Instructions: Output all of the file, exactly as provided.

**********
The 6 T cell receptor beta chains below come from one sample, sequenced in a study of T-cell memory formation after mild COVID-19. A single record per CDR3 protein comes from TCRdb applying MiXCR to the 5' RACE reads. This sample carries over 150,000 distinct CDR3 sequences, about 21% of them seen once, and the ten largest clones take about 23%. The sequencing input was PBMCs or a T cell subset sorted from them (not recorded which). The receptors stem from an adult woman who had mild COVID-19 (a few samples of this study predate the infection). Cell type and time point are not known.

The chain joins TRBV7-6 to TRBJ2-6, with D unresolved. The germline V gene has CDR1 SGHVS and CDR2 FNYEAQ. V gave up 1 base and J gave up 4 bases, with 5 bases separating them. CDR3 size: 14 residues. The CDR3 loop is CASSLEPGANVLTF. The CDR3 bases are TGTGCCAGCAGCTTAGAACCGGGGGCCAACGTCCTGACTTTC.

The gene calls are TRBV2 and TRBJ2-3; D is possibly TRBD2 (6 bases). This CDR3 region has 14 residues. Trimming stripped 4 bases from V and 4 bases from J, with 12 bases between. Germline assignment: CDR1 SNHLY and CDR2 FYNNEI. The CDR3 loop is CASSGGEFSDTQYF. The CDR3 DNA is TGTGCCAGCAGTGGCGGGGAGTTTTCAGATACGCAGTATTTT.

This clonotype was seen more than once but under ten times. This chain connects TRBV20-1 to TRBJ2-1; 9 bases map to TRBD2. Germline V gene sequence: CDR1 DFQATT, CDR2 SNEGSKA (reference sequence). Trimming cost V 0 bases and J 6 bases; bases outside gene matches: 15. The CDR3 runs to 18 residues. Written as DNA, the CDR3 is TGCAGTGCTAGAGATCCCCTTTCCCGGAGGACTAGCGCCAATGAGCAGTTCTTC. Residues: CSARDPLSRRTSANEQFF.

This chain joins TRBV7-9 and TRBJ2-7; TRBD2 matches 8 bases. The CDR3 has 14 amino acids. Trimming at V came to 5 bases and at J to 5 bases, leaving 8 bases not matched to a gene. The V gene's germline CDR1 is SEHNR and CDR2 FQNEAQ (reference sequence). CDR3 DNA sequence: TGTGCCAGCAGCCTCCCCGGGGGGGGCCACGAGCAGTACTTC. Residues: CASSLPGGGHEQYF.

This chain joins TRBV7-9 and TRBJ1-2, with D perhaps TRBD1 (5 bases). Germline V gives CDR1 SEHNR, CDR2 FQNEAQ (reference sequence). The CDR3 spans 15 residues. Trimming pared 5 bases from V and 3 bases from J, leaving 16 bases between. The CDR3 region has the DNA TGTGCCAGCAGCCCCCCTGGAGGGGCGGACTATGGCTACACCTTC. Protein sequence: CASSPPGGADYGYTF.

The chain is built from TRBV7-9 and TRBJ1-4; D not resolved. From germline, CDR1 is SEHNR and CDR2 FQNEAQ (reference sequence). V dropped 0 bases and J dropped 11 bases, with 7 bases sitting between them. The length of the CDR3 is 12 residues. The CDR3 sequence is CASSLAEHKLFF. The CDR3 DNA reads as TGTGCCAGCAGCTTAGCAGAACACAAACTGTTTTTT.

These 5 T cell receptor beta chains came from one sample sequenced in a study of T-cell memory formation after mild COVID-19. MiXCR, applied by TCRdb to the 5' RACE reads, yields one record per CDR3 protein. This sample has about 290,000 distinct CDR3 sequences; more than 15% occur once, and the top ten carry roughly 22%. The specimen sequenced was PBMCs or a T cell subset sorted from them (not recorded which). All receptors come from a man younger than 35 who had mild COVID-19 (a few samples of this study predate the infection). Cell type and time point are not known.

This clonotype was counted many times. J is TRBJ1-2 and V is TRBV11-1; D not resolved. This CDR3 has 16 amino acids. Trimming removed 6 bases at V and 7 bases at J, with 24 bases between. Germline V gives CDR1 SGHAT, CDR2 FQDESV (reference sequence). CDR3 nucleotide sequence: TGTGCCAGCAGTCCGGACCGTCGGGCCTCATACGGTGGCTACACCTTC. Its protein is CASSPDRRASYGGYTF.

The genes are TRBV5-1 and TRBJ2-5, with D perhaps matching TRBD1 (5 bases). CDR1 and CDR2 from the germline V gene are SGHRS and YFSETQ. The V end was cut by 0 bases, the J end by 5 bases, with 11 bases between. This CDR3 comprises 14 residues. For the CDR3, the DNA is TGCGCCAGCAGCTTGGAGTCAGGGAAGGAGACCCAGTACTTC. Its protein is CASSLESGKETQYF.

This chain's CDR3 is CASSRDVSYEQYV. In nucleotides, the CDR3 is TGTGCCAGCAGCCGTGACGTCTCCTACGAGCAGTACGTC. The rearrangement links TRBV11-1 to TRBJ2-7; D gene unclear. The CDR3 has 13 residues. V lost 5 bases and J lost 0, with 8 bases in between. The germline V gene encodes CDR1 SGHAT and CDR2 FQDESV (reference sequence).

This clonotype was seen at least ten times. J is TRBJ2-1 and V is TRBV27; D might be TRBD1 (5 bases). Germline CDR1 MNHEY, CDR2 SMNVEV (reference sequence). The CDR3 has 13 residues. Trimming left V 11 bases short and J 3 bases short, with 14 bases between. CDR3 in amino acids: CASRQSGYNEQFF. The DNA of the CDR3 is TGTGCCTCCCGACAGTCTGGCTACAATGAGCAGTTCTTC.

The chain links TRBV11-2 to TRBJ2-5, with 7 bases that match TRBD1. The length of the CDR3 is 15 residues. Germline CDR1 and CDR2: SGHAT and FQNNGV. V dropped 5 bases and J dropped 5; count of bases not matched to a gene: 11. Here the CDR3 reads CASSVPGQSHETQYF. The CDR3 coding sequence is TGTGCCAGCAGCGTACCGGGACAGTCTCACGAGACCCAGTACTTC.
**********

The 6 T cell receptor beta chains below come from one sample, sequenced in a study of T-cell memory formation after mild COVID-19. A single record per CDR3 protein comes from TCRdb applying MiXCR to the 5' RACE reads. This sample carries over 150,000 distinct CDR3 sequences, about 21% of them seen once, and the ten largest clones take about 23%. The sequencing input was PBMCs or a T cell subset sorted from them (not recorded which). The receptors stem from an adult woman who had mild COVID-19 (a few samples of this study predate the infection). Cell type and time point are not known.

The chain joins TRBV7-6 to TRBJ2-6, with D unresolved. The germline V gene has CDR1 SGHVS and CDR2 FNYEAQ. V gave up 1 base and J gave up 4 bases, with 5 bases separating them. CDR3 size: 14 residues. The CDR3 loop is CASSLEPGANVLTF. The CDR3 bases are TGTGCCAGCAGCTTAGAACCGGGGGCCAACGTCCTGACTTTC.

The gene calls are TRBV2 and TRBJ2-3; D is possibly TRBD2 (6 bases). This CDR3 region has 14 residues. Trimming stripped 4 bases from V and 4 bases from J, with 12 bases between. Germline assignment: CDR1 SNHLY and CDR2 FYNNEI. The CDR3 loop is CASSGGEFSDTQYF. The CDR3 DNA is TGTGCCAGCAGTGGCGGGGAGTTTTCAGATACGCAGTATTTT.

This clonotype was seen more than once but under ten times. This chain connects TRBV20-1 to TRBJ2-1; 9 bases map to TRBD2. Germline V gene sequence: CDR1 DFQATT, CDR2 SNEGSKA (reference sequence). Trimming cost V 0 bases and J 6 bases; bases outside gene matches: 15. The CDR3 runs to 18 residues. Written as DNA, the CDR3 is TGCAGTGCTAGAGATCCCCTTTCCCGGAGGACTAGCGCCAATGAGCAGTTCTTC. Residues: CSARDPLSRRTSANEQFF.

This chain joins TRBV7-9 and TRBJ2-7; TRBD2 matches 8 bases. The CDR3 has 14 amino acids. Trimming at V came to 5 bases and at J to 5 bases, leaving 8 bases not matched to a gene. The V gene's germline CDR1 is SEHNR and CDR2 FQNEAQ (reference sequence). CDR3 DNA sequence: TGTGCCAGCAGCCTCCCCGGGGGGGGCCACGAGCAGTACTTC. Residues: CASSLPGGGHEQYF.

This chain joins TRBV7-9 and TRBJ1-2, with D perhaps TRBD1 (5 bases). Germline V gives CDR1 SEHNR, CDR2 FQNEAQ (reference sequence). The CDR3 spans 15 residues. Trimming pared 5 bases from V and 3 bases from J, leaving 16 bases between. The CDR3 region has the DNA TGTGCCAGCAGCCCCCCTGGAGGGGCGGACTATGGCTACACCTTC. Protein sequence: CASSPPGGADYGYTF.

The chain is built from TRBV7-9 and TRBJ1-4; D not resolved. From germline, CDR1 is SEHNR and CDR2 FQNEAQ (reference sequence). V dropped 0 bases and J dropped 11 bases, with 7 bases sitting between them. The length of the CDR3 is 12 residues. The CDR3 sequence is CASSLAEHKLFF. The CDR3 DNA reads as TGTGCCAGCAGCTTAGCAGAACACAAACTGTTTTTT.

These 5 T cell receptor beta chains came from one sample sequenced in a study of T-cell memory formation after mild COVID-19. MiXCR, applied by TCRdb to the 5' RACE reads, yields one record per CDR3 protein. This sample has about 290,000 distinct CDR3 sequences; more than 15% occur once, and the top ten carry roughly 22%. The specimen sequenced was PBMCs or a T cell subset sorted from them (not recorded which). All receptors come from a man younger than 35 who had mild COVID-19 (a few samples of this study predate the infection). Cell type and time point are not known.

This clonotype was counted many times. J is TRBJ1-2 and V is TRBV11-1; D not resolved. This CDR3 has 16 amino acids. Trimming removed 6 bases at V and 7 bases at J, with 24 bases between. Germline V gives CDR1 SGHAT, CDR2 FQDESV (reference sequence). CDR3 nucleotide sequence: TGTGCCAGCAGTCCGGACCGTCGGGCCTCATACGGTGGCTACACCTTC. Its protein is CASSPDRRASYGGYTF.

The genes are TRBV5-1 and TRBJ2-5, with D perhaps matching TRBD1 (5 bases). CDR1 and CDR2 from the germline V gene are SGHRS and YFSETQ. The V end was cut by 0 bases, the J end by 5 bases, with 11 bases between. This CDR3 comprises 14 residues. For the CDR3, the DNA is TGCGCCAGCAGCTTGGAGTCAGGGAAGGAGACCCAGTACTTC. Its protein is CASSLESGKETQYF.

This chain's CDR3 is CASSRDVSYEQYV. In nucleotides, the CDR3 is TGTGCCAGCAGCCGTGACGTCTCCTACGAGCAGTACGTC. The rearrangement links TRBV11-1 to TRBJ2-7; D gene unclear. The CDR3 has 13 residues. V lost 5 bases and J lost 0, with 8 bases in between. The germline V gene encodes CDR1 SGHAT and CDR2 FQDESV (reference sequence).

This clonotype was seen at least ten times. J is TRBJ2-1 and V is TRBV27; D might be TRBD1 (5 bases). Germline CDR1 MNHEY, CDR2 SMNVEV (reference sequence). The CDR3 has 13 residues. Trimming left V 11 bases short and J 3 bases short, with 14 bases between. CDR3 in amino acids: CASRQSGYNEQFF. The DNA of the CDR3 is TGTGCCTCCCGACAGTCTGGCTACAATGAGCAGTTCTTC.

The chain links TRBV11-2 to TRBJ2-5, with 7 bases that match TRBD1. The length of the CDR3 is 15 residues. Germline CDR1 and CDR2: SGHAT and FQNNGV. V dropped 5 bases and J dropped 5; count of bases not matched to a gene: 11. Here the CDR3 reads CASSVPGQSHETQYF. The CDR3 coding sequence is TGTGCCAGCAGCGTACCGGGACAGTCTCACGAGACCCAGTACTTC.